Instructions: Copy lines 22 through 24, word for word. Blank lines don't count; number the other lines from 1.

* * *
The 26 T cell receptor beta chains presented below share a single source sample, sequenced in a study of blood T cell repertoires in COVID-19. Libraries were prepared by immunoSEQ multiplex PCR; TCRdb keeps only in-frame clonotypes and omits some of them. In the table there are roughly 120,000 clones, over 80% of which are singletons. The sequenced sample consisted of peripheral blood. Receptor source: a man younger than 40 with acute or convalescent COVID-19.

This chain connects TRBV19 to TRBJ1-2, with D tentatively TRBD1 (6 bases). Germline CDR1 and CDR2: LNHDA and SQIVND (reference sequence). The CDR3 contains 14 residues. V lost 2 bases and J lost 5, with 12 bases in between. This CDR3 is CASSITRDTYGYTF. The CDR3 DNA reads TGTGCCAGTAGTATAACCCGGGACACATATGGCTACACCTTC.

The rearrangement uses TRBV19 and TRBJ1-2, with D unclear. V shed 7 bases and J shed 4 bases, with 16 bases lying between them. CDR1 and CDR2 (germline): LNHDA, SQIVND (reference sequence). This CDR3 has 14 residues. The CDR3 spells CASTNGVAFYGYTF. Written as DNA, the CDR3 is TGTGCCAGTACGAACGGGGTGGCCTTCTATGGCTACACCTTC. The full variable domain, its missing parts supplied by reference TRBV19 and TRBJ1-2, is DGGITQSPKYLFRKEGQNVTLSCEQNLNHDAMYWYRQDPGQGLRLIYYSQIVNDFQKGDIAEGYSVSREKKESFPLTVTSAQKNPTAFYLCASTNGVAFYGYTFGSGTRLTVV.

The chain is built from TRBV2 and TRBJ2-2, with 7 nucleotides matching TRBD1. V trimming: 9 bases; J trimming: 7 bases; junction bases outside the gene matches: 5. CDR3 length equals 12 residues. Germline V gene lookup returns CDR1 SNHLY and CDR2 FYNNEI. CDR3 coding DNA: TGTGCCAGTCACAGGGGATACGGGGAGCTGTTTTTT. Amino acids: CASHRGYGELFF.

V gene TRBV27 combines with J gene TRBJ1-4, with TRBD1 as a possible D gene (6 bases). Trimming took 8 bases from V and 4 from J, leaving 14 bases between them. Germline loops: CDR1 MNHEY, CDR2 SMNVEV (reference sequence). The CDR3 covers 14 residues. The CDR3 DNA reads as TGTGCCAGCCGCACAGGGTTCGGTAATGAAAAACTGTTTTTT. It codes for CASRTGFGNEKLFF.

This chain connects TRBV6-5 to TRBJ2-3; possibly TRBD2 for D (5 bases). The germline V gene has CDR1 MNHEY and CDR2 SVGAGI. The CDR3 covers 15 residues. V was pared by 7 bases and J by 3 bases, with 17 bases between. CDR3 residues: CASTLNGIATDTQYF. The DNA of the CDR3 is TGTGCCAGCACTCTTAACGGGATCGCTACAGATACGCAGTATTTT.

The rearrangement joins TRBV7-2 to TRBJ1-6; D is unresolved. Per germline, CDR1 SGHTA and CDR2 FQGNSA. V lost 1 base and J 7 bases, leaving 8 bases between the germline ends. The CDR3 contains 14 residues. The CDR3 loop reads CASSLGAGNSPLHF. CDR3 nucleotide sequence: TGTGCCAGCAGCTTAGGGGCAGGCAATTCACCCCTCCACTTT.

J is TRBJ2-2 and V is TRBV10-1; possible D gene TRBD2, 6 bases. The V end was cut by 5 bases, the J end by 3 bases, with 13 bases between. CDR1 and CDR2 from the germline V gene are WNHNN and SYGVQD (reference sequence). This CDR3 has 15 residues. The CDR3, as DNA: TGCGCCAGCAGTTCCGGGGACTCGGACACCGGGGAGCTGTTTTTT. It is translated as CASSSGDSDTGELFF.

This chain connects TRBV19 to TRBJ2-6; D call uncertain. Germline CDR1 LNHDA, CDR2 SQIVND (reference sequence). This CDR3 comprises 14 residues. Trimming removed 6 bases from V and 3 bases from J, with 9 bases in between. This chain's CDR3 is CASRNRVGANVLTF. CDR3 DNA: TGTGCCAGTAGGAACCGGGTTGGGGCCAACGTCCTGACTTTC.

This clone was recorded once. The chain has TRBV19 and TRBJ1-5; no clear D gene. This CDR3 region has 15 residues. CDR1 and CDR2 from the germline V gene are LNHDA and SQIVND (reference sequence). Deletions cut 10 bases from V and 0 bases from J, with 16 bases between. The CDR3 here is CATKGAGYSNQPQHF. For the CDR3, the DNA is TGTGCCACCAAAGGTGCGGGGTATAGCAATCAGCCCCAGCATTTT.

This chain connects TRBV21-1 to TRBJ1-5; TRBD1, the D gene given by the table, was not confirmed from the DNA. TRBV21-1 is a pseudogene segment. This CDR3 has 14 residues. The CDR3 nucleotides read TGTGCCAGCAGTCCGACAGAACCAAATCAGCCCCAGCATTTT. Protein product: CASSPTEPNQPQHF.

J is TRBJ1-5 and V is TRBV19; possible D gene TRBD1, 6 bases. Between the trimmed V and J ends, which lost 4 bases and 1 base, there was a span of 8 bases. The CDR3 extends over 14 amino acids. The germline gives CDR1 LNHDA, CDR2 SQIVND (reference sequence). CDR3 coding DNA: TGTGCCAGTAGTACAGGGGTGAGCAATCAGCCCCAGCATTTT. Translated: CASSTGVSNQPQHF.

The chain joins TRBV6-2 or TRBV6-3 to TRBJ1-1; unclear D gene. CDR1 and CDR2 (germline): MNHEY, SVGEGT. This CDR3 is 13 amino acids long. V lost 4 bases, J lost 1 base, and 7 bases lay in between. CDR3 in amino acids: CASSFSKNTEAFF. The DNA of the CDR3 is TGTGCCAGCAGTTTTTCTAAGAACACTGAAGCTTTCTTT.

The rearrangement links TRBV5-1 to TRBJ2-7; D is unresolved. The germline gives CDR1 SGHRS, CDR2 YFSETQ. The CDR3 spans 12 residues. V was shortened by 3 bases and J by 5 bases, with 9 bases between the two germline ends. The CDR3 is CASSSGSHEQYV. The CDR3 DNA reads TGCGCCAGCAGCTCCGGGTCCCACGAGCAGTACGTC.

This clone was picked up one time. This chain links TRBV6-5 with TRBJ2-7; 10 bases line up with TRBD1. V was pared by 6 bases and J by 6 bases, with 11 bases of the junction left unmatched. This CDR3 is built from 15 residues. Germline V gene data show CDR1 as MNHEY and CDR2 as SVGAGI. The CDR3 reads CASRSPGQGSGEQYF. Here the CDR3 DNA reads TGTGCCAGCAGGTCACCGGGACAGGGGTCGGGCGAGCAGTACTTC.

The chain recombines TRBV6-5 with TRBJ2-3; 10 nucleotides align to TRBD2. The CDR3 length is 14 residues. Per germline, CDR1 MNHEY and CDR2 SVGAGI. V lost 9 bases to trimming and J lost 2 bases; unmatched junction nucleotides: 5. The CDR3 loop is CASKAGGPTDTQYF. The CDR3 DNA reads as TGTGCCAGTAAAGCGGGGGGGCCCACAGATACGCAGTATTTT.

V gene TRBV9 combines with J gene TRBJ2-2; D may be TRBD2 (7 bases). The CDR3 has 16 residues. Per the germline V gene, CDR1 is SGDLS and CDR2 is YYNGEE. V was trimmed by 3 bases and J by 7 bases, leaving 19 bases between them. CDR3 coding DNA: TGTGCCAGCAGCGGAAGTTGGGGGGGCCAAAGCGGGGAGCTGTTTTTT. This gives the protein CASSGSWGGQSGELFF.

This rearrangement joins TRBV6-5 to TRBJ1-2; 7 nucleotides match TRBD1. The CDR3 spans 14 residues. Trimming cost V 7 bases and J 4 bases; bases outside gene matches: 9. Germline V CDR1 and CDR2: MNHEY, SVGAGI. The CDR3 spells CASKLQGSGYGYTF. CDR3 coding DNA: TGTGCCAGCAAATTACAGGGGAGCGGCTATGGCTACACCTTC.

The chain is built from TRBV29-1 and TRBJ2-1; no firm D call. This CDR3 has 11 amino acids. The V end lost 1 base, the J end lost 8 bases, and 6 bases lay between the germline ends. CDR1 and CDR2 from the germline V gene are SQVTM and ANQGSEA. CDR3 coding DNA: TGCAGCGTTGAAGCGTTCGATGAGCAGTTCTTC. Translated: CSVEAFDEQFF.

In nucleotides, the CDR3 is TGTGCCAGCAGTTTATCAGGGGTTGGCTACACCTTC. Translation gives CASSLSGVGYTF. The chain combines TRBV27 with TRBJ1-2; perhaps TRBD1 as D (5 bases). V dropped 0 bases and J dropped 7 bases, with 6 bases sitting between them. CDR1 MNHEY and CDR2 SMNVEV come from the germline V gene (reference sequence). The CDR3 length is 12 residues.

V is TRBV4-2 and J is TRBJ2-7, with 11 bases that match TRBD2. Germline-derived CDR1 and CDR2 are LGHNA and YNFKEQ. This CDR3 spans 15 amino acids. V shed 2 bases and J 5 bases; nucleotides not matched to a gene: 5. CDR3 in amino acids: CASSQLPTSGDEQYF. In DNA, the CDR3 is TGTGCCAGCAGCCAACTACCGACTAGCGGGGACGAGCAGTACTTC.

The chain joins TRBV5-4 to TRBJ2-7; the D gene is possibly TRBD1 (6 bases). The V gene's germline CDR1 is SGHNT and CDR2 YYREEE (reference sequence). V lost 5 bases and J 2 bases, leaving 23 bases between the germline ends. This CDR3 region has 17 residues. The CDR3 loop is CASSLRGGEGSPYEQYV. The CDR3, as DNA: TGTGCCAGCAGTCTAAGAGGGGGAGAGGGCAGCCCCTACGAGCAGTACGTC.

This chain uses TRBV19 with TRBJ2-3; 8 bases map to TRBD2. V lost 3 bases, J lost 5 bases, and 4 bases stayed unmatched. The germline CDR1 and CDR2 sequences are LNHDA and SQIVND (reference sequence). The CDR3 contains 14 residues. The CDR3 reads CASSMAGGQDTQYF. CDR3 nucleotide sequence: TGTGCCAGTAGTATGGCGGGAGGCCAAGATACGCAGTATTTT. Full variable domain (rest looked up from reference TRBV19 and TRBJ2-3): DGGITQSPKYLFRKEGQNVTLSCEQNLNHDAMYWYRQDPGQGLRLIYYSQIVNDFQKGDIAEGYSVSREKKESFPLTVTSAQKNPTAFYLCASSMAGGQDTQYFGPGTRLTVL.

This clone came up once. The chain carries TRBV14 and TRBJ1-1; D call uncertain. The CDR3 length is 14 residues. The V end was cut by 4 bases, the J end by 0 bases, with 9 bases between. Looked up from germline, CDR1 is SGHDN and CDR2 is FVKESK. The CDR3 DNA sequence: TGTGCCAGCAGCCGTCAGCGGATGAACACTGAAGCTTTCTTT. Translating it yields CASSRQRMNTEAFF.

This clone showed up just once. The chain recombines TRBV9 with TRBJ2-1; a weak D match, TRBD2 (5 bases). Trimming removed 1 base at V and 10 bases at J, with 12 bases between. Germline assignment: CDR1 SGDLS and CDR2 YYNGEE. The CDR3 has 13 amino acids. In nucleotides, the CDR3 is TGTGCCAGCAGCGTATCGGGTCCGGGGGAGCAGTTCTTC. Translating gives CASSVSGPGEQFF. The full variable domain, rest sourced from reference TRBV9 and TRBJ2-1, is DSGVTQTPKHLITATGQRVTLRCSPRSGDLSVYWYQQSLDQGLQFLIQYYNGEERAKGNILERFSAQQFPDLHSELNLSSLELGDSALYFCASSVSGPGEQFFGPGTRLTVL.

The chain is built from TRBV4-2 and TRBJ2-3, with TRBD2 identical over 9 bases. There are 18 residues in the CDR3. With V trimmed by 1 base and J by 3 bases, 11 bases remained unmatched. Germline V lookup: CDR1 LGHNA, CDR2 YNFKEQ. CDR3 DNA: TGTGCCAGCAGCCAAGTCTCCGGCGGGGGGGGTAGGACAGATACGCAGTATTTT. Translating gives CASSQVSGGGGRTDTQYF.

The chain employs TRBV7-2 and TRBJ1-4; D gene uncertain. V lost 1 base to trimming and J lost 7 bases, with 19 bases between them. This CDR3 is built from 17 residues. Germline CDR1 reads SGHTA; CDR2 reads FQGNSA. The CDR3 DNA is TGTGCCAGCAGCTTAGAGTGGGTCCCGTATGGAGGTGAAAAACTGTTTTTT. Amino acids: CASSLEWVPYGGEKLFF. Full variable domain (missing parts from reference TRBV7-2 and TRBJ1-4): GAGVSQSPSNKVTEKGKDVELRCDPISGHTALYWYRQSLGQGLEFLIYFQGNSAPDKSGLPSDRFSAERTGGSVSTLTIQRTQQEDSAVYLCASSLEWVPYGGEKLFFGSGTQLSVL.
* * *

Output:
The chain joins TRBV5-4 to TRBJ2-7; the D gene is possibly TRBD1 (6 bases). The V gene's germline CDR1 is SGHNT and CDR2 YYREEE (reference sequence). V lost 5 bases and J 2 bases, leaving 23 bases between the germline ends. This CDR3 region has 17 residues. The CDR3 loop is CASSLRGGEGSPYEQYV. The CDR3, as DNA: TGTGCCAGCAGTCTAAGAGGGGGAGAGGGCAGCCCCTACGAGCAGTACGTC.

This chain uses TRBV19 with TRBJ2-3; 8 bases map to TRBD2. V lost 3 bases, J lost 5 bases, and 4 bases stayed unmatched. The germline CDR1 and CDR2 sequences are LNHDA and SQIVND (reference sequence). The CDR3 contains 14 residues. The CDR3 reads CASSMAGGQDTQYF. CDR3 nucleotide sequence: TGTGCCAGTAGTATGGCGGGAGGCCAAGATACGCAGTATTTT. Full variable domain (rest looked up from reference TRBV19 and TRBJ2-3): DGGITQSPKYLFRKEGQNVTLSCEQNLNHDAMYWYRQDPGQGLRLIYYSQIVNDFQKGDIAEGYSVSREKKESFPLTVTSAQKNPTAFYLCASSMAGGQDTQYFGPGTRLTVL.

This clone came up once. The chain carries TRBV14 and TRBJ1-1; D call uncertain. The CDR3 length is 14 residues. The V end was cut by 4 bases, the J end by 0 bases, with 9 bases between. Looked up from germline, CDR1 is SGHDN and CDR2 is FVKESK. The CDR3 DNA sequence: TGTGCCAGCAGCCGTCAGCGGATGAACACTGAAGCTTTCTTT. Translating it yields CASSRQRMNTEAFF.